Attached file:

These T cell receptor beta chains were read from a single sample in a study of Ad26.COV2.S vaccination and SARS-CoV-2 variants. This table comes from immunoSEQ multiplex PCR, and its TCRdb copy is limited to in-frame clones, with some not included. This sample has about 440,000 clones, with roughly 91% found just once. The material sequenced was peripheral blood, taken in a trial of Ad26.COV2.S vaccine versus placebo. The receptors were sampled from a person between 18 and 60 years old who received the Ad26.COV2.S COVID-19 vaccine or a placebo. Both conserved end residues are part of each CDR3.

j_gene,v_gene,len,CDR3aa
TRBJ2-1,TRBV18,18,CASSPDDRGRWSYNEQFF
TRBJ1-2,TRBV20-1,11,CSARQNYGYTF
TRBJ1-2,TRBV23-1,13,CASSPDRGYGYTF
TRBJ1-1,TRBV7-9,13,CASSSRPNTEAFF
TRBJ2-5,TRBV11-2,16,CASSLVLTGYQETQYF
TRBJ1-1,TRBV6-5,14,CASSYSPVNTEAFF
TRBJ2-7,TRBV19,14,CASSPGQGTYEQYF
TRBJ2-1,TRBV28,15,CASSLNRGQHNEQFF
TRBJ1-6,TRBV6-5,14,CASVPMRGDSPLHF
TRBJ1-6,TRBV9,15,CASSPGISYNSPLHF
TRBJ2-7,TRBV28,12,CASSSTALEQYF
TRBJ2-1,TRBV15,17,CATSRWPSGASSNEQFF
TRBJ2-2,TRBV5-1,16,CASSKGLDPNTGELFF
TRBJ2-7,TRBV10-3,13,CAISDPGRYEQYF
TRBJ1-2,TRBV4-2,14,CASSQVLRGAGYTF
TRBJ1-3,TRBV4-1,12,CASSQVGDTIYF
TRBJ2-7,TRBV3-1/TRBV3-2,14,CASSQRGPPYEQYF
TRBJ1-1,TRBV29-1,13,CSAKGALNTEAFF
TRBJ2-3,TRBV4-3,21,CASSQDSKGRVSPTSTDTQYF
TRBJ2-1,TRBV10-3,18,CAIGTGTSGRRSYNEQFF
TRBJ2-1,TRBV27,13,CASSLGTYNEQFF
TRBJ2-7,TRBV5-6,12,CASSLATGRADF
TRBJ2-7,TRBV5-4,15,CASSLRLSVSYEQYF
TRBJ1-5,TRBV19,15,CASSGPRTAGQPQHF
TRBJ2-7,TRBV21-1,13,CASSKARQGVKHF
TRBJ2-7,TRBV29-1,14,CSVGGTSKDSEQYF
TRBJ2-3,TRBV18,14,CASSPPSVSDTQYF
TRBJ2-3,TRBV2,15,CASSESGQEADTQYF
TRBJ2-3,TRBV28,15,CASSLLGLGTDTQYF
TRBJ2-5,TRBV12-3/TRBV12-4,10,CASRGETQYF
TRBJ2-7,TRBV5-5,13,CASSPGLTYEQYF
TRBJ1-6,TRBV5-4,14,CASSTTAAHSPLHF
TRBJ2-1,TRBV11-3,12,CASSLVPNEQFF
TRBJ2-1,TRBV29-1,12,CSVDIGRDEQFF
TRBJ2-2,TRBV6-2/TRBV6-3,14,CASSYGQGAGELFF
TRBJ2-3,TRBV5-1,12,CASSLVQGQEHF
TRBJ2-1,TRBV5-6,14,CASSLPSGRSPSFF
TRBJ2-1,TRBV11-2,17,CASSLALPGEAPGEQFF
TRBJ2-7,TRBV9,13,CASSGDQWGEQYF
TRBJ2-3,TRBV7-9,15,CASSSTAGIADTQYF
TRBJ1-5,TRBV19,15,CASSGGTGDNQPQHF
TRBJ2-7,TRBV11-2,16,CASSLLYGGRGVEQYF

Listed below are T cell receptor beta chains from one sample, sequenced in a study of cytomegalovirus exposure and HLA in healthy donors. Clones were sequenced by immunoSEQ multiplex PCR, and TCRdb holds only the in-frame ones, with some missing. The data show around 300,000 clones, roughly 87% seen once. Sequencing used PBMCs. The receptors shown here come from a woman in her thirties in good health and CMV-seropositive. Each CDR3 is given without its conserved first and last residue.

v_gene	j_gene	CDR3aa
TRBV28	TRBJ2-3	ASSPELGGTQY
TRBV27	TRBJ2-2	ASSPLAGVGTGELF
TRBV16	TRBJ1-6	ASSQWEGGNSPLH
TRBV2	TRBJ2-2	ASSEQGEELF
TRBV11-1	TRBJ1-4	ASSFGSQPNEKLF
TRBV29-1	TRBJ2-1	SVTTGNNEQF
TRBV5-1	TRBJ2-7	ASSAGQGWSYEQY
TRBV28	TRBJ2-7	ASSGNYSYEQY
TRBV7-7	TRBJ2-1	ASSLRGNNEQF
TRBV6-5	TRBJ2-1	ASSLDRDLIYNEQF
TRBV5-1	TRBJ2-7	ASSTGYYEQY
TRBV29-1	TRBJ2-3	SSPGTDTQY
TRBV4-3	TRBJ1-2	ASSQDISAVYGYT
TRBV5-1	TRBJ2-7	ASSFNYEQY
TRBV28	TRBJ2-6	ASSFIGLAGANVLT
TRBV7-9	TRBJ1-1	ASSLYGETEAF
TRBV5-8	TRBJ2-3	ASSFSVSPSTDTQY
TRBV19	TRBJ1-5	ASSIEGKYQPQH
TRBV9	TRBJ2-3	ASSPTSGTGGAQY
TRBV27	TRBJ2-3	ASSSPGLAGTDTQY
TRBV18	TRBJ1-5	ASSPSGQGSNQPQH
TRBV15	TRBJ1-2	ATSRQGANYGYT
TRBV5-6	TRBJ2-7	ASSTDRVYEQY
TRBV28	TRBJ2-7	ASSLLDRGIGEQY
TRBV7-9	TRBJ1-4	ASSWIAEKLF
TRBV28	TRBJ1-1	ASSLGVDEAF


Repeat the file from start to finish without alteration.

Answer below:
These T cell receptor beta chains were read from a single sample in a study of Ad26.COV2.S vaccination and SARS-CoV-2 variants. This table comes from immunoSEQ multiplex PCR, and its TCRdb copy is limited to in-frame clones, with some not included. This sample has about 440,000 clones, with roughly 91% found just once. The material sequenced was peripheral blood, taken in a trial of Ad26.COV2.S vaccine versus placebo. The receptors were sampled from a person between 18 and 60 years old who received the Ad26.COV2.S COVID-19 vaccine or a placebo. Both conserved end residues are part of each CDR3.

j_gene,v_gene,len,CDR3aa
TRBJ2-1,TRBV18,18,CASSPDDRGRWSYNEQFF
TRBJ1-2,TRBV20-1,11,CSARQNYGYTF
TRBJ1-2,TRBV23-1,13,CASSPDRGYGYTF
TRBJ1-1,TRBV7-9,13,CASSSRPNTEAFF
TRBJ2-5,TRBV11-2,16,CASSLVLTGYQETQYF
TRBJ1-1,TRBV6-5,14,CASSYSPVNTEAFF
TRBJ2-7,TRBV19,14,CASSPGQGTYEQYF
TRBJ2-1,TRBV28,15,CASSLNRGQHNEQFF
TRBJ1-6,TRBV6-5,14,CASVPMRGDSPLHF
TRBJ1-6,TRBV9,15,CASSPGISYNSPLHF
TRBJ2-7,TRBV28,12,CASSSTALEQYF
TRBJ2-1,TRBV15,17,CATSRWPSGASSNEQFF
TRBJ2-2,TRBV5-1,16,CASSKGLDPNTGELFF
TRBJ2-7,TRBV10-3,13,CAISDPGRYEQYF
TRBJ1-2,TRBV4-2,14,CASSQVLRGAGYTF
TRBJ1-3,TRBV4-1,12,CASSQVGDTIYF
TRBJ2-7,TRBV3-1/TRBV3-2,14,CASSQRGPPYEQYF
TRBJ1-1,TRBV29-1,13,CSAKGALNTEAFF
TRBJ2-3,TRBV4-3,21,CASSQDSKGRVSPTSTDTQYF
TRBJ2-1,TRBV10-3,18,CAIGTGTSGRRSYNEQFF
TRBJ2-1,TRBV27,13,CASSLGTYNEQFF
TRBJ2-7,TRBV5-6,12,CASSLATGRADF
TRBJ2-7,TRBV5-4,15,CASSLRLSVSYEQYF
TRBJ1-5,TRBV19,15,CASSGPRTAGQPQHF
TRBJ2-7,TRBV21-1,13,CASSKARQGVKHF
TRBJ2-7,TRBV29-1,14,CSVGGTSKDSEQYF
TRBJ2-3,TRBV18,14,CASSPPSVSDTQYF
TRBJ2-3,TRBV2,15,CASSESGQEADTQYF
TRBJ2-3,TRBV28,15,CASSLLGLGTDTQYF
TRBJ2-5,TRBV12-3/TRBV12-4,10,CASRGETQYF
TRBJ2-7,TRBV5-5,13,CASSPGLTYEQYF
TRBJ1-6,TRBV5-4,14,CASSTTAAHSPLHF
TRBJ2-1,TRBV11-3,12,CASSLVPNEQFF
TRBJ2-1,TRBV29-1,12,CSVDIGRDEQFF
TRBJ2-2,TRBV6-2/TRBV6-3,14,CASSYGQGAGELFF
TRBJ2-3,TRBV5-1,12,CASSLVQGQEHF
TRBJ2-1,TRBV5-6,14,CASSLPSGRSPSFF
TRBJ2-1,TRBV11-2,17,CASSLALPGEAPGEQFF
TRBJ2-7,TRBV9,13,CASSGDQWGEQYF
TRBJ2-3,TRBV7-9,15,CASSSTAGIADTQYF
TRBJ1-5,TRBV19,15,CASSGGTGDNQPQHF
TRBJ2-7,TRBV11-2,16,CASSLLYGGRGVEQYF

Listed below are T cell receptor beta chains from one sample, sequenced in a study of cytomegalovirus exposure and HLA in healthy donors. Clones were sequenced by immunoSEQ multiplex PCR, and TCRdb holds only the in-frame ones, with some missing. The data show around 300,000 clones, roughly 87% seen once. Sequencing used PBMCs. The receptors shown here come from a woman in her thirties in good health and CMV-seropositive. Each CDR3 is given without its conserved first and last residue.

v_gene	j_gene	CDR3aa
TRBV28	TRBJ2-3	ASSPELGGTQY
TRBV27	TRBJ2-2	ASSPLAGVGTGELF
TRBV16	TRBJ1-6	ASSQWEGGNSPLH
TRBV2	TRBJ2-2	ASSEQGEELF
TRBV11-1	TRBJ1-4	ASSFGSQPNEKLF
TRBV29-1	TRBJ2-1	SVTTGNNEQF
TRBV5-1	TRBJ2-7	ASSAGQGWSYEQY
TRBV28	TRBJ2-7	ASSGNYSYEQY
TRBV7-7	TRBJ2-1	ASSLRGNNEQF
TRBV6-5	TRBJ2-1	ASSLDRDLIYNEQF
TRBV5-1	TRBJ2-7	ASSTGYYEQY
TRBV29-1	TRBJ2-3	SSPGTDTQY
TRBV4-3	TRBJ1-2	ASSQDISAVYGYT
TRBV5-1	TRBJ2-7	ASSFNYEQY
TRBV28	TRBJ2-6	ASSFIGLAGANVLT
TRBV7-9	TRBJ1-1	ASSLYGETEAF
TRBV5-8	TRBJ2-3	ASSFSVSPSTDTQY
TRBV19	TRBJ1-5	ASSIEGKYQPQH
TRBV9	TRBJ2-3	ASSPTSGTGGAQY
TRBV27	TRBJ2-3	ASSSPGLAGTDTQY
TRBV18	TRBJ1-5	ASSPSGQGSNQPQH
TRBV15	TRBJ1-2	ATSRQGANYGYT
TRBV5-6	TRBJ2-7	ASSTDRVYEQY
TRBV28	TRBJ2-7	ASSLLDRGIGEQY
TRBV7-9	TRBJ1-4	ASSWIAEKLF
TRBV28	TRBJ1-1	ASSLGVDEAF